White House press secretary Sarah Huckabee Sanders points to a reporter during a news briefing at the White House. Photo: Carolyn Kaster / AP

Press Secretary Sarah Sanders said the White House "welcomes" the conversation about regulating the use of bump stocks in the wake of the Las Vegas shooting. Sanders added that "right now our focus has been on healing and uniting the country" and reminded reporters that Trump is still "a strong supporter" of the 2nd amendment. "That hasn't changed."

Minutes before: The NRA called on the federal government to review whether there should be "additional regulations" placed on bump stocks.

Briefing highlights:

  • On Tillerson dodging whether he called Trump a "moron": "It's beneath the Secretary of State" to address those rumors.
  • Trump's "fake news" tweets: Sanders sees "no difference" between Russian-led fake news and inaccurate stories from mainstream media. The media spends its time on "petty palace intrigue," she said.
  • Should Congress investigate news outlets (as Trump suggested on Twitter this morning)? "No."
  • On the controversial response to Trump's PR visit: "It was widely praised, even by a Democrat governor... I think it's sad that the Mayor of San Juan chose to make that a political statement instead of focusing on the relief efforts."
  • On Senate's Russia probe: The Senate Intelligence Committee has found "zero evidence" of collusion after conducting hours of interviews with Trump campaign officials.
  • Iran deal: Trump's national security team "supports" his decision, which will be announced in "the coming days."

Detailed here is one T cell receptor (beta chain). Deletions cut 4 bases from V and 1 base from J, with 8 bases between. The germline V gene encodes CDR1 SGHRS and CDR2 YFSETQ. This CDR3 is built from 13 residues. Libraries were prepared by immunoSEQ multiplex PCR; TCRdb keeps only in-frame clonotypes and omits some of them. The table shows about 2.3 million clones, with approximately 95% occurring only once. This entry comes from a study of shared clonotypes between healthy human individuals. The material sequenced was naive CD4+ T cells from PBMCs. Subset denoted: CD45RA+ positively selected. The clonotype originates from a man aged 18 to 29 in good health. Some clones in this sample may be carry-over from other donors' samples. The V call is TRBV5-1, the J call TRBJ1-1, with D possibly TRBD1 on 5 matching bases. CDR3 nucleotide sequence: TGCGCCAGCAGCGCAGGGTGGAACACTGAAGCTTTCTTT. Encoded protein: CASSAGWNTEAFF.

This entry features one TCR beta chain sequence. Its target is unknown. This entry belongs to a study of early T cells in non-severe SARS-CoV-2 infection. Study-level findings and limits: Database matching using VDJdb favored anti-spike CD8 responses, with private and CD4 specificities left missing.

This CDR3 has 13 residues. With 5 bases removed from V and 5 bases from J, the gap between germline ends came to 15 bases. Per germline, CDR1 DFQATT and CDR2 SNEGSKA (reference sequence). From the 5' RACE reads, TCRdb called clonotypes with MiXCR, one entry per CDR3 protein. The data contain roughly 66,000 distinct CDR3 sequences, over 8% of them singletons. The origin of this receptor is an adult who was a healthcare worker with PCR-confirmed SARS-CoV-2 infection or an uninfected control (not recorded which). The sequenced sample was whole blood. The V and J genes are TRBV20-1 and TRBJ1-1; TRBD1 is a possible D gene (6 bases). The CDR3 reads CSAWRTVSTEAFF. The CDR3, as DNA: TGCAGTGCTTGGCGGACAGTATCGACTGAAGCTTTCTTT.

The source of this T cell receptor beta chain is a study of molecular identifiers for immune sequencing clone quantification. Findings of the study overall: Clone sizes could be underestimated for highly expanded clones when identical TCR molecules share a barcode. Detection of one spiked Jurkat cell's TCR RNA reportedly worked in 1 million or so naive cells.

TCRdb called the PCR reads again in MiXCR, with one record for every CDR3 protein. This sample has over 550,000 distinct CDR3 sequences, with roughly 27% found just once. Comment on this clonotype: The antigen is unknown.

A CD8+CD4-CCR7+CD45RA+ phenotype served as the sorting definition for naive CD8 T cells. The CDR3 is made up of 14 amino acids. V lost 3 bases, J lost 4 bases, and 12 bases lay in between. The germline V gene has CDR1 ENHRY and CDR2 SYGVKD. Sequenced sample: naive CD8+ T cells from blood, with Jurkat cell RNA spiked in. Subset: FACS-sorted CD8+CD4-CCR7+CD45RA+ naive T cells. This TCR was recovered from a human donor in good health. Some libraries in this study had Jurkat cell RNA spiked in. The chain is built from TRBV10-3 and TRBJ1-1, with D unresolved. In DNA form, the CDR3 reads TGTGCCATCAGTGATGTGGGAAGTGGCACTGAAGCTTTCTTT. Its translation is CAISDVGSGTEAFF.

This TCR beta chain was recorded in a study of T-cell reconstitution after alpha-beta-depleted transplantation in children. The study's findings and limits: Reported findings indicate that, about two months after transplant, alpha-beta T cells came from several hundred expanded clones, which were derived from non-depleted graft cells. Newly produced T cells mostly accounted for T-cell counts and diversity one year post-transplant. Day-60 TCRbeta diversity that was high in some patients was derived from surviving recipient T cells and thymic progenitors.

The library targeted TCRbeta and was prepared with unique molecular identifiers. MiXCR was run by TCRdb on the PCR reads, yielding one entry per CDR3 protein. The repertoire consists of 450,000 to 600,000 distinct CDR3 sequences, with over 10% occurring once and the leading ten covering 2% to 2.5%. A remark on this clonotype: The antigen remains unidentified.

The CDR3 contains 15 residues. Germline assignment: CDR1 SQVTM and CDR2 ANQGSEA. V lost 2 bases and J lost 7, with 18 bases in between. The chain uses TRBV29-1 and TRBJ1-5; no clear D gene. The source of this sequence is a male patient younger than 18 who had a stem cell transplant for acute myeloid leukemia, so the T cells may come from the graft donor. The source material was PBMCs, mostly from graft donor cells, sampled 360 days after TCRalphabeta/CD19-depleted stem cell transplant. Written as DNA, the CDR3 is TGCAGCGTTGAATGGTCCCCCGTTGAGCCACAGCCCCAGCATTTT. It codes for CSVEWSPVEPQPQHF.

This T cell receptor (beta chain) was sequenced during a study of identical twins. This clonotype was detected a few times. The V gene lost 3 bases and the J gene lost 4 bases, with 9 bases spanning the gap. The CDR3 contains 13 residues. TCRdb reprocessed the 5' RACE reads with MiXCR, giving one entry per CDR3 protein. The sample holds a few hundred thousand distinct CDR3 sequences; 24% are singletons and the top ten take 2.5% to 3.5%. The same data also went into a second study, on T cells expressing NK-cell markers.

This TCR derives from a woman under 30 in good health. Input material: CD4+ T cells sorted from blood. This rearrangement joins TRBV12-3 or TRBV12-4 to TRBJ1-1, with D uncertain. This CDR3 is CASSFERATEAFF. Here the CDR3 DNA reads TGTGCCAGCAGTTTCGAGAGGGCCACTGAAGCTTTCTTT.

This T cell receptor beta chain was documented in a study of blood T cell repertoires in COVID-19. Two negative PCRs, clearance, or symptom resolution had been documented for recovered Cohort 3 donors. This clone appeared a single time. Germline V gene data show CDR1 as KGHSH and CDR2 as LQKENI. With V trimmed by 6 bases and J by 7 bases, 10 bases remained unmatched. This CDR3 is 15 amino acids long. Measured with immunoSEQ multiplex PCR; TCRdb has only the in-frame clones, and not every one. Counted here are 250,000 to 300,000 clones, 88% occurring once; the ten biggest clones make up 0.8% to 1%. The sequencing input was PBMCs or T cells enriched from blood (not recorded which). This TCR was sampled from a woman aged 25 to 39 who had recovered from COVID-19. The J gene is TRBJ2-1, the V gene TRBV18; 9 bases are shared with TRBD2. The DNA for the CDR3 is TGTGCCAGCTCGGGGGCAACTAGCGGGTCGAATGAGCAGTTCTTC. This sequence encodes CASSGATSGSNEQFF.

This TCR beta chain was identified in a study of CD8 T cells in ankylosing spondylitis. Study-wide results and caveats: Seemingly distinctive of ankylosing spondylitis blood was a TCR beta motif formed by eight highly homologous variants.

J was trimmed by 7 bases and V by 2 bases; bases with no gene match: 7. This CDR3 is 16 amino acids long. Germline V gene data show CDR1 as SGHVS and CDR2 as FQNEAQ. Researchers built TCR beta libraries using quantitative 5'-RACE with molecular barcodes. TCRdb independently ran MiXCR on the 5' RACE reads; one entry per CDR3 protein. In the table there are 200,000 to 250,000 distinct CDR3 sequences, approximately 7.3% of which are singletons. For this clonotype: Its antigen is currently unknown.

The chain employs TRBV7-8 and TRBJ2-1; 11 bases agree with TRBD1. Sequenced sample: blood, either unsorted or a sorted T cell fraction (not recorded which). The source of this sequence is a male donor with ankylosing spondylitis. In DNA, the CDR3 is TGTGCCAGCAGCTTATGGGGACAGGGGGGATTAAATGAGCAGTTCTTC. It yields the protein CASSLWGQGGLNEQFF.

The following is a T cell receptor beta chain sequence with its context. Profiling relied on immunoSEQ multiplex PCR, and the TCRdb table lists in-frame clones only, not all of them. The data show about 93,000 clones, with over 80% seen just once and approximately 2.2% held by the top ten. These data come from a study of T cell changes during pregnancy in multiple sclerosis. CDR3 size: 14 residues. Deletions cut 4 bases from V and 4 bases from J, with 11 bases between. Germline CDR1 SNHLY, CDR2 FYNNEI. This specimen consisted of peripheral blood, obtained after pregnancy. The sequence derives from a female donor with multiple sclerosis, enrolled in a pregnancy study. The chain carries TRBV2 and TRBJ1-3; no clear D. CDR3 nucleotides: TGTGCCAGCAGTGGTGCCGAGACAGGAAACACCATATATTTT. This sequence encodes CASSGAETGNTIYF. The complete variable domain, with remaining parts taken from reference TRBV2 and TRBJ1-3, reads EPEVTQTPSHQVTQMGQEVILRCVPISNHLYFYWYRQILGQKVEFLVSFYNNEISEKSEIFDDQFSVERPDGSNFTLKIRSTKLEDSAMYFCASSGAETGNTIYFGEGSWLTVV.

• On hurricane-ravaged islands: Starting tomorrow, Vice President Pence will travel to Florida, Puerto Rico and the U.S. Virgin Islands.

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China-Iran deal envisions massive investments from Beijing

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China and Iran have negotiated a deal that would see massive investments flow into Iran, oil flow out, and collaboration increase on defense and intelligence.

Why it matters: If the proposals become reality, Chinese cash, telecom infrastructure, railways and ports could offer new life to Iran’s sanctions-choked economy — or, critics fear, leave it inescapably beholden to Beijing.

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Coronavirus dashboard

Illustration: Aïda Amer/Axios

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House Judiciary Committee releases transcript of Geoffrey Berman testimony

Geoffrey Berman. Photo: Alex Wong/Getty Images

The House Judiciary Committee on Monday released the transcript of its closed-door interview with Geoffrey Berman, the former top federal prosecutor in Manhattan who was forced out by Attorney General Bill Barr last month.

Why it matters: House Democrats have seized on Berman's testimony, in which he claimed the attorney general sought to "entice" him into resigning so that he could be replaced by SEC chairman Jay Clayton, to bolster allegations that the Justice Department has been politicized under Barr.